Fungal Toenail Infection

Fungal spores are present everywhere and they can infect toenails if the nails are weak or if the toenail has been damaged. Once a toenail is damaged the fungal spores can easily gain access to the toenail and the nail bed.

Examples of Toenails with a Fungal Infection - see pictures

Fungal nail infection - onychomycosis. Note the yellow discolouration at the side of the toenail

Fungal toenail infection - note the yellow discolouration and the white flaking streak through the toenail

Once the area is infected and the fungal spores are present in the old infected nail they infect the new toenail growth. This means that the fungal spores continue to affect the nail as it grows, and the damaged part of the nail does not grow out with the growth of the nail unless the new growth is protected from the old infected nail by an antifungal agent.

The fungal spores can attack either the toenail and/or the nail bed. The damaged nail might have white and/or yellow spots, might be yellow or brown in colour and be weak and crumble easily. The nail may be thickened which can be painful. The nail often looks very unattractive and unhealthy.

At first the toenail is normally not painful. However in time the nail thickens and then walking might become uncomfortable because the thick nail can press against the top of the shoe.

Several nails might be affected or just one nail.

Why or How do you get a Fungal Nail Infection?

The fungal spores can spread from the skin (if athletes foot is present) into the nail. A recently damaged nail is more likely to become infected. Fungal spores like dark, damp places and the feet are ideal area in this respect.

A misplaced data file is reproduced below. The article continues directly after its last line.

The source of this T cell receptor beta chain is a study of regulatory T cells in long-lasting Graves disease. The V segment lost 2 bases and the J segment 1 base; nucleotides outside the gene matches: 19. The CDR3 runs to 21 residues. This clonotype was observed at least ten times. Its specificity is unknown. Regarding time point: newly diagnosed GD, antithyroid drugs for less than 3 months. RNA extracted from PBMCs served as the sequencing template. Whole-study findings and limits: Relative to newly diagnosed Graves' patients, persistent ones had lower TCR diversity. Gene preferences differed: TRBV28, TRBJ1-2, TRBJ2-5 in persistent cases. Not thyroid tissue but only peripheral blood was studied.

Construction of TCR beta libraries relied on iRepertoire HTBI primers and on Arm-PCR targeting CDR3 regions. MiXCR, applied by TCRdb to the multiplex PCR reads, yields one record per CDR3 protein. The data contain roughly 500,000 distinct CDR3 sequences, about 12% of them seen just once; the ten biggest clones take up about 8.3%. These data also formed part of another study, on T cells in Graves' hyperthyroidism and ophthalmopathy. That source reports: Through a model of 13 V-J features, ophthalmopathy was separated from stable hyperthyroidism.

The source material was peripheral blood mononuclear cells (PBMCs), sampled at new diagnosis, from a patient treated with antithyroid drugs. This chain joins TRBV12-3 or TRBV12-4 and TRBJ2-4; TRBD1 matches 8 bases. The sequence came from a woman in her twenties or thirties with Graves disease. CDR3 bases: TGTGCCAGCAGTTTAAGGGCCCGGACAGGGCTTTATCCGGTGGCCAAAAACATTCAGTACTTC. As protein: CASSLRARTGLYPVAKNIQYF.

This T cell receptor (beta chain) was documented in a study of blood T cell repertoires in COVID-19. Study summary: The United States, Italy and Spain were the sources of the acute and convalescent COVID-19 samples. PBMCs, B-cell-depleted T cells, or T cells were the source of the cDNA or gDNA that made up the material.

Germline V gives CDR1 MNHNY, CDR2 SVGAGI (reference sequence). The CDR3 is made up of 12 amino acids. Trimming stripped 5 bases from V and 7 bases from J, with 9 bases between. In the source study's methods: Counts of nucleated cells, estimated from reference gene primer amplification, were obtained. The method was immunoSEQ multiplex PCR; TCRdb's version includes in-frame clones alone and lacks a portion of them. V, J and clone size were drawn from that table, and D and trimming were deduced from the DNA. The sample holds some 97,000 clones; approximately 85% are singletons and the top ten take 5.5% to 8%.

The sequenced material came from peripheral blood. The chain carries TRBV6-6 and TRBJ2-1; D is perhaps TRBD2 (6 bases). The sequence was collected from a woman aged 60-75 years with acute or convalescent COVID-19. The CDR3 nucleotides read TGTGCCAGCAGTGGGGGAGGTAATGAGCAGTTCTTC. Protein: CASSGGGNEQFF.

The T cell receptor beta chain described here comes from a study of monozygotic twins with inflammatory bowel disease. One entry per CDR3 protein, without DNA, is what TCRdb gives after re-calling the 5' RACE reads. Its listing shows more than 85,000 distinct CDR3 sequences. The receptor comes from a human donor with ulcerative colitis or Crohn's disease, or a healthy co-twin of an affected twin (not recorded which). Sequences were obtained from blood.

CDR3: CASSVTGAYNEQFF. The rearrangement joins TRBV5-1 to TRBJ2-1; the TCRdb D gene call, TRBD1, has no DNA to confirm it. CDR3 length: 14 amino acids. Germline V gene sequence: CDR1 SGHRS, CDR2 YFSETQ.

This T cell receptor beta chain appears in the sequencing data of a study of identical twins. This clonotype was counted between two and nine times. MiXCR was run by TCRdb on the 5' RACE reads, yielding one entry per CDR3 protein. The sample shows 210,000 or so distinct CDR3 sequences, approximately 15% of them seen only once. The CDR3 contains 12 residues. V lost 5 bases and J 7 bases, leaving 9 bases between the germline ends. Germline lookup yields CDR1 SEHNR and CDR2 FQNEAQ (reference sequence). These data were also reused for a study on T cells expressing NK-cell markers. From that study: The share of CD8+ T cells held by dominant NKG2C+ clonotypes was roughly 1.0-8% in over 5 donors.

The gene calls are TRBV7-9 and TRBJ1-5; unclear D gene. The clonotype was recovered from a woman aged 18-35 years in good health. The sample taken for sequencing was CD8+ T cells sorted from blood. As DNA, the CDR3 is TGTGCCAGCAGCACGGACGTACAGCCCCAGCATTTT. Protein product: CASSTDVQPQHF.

Who can it Affect?

  • Older people
  • People with medical problems such as diabetes, psoriasis, a poor immune system, poor circulation or poor general health
  • People who suffer trauma to the area
  • People who constantly use nail varnish
  • People who have poor personal hygiene
  • People who share nail cutting tools with someone who already has a fungal infection

How can you avoid Fungal Infections?

  • Wash and thoroughly dry feet every day
  • Wear clean socks every day
  • Wear flip flops in communal areas such as sports changing rooms or swimming pool areas
  • If you have Athletes foot on the skin treat it immediately
  • Do not wear the same shoes every day, allow shoes time to thoroughly dry out


Oral Medication
Lamisil - discuss this with your GP. The treatment is not suitable for every patient.

Surgical removal of nail

Consult a chiropodist or podiatrist who will remove the nail after the area has been numbed with a local anaesthetic. This is not suitable for everyone or every nail and is considered a last resort. Complications of this procedure - damage to nail, secondary infection, re-infection.

Other Topical Treatments

5% amorolfine nail lacquer - Loceryl, Curanail (Galderma)

Do nothing / No treatment

The fungal infection can spread to other nails or the fungal infection which only affects part of the nail at present can eventually affect the whole nail. Depending on the type of fungal infection the nail may excessively thicken and cause pain and bacterial infection or the nail may gradually disintegrate. Can also cause further infection of the surrounding skin.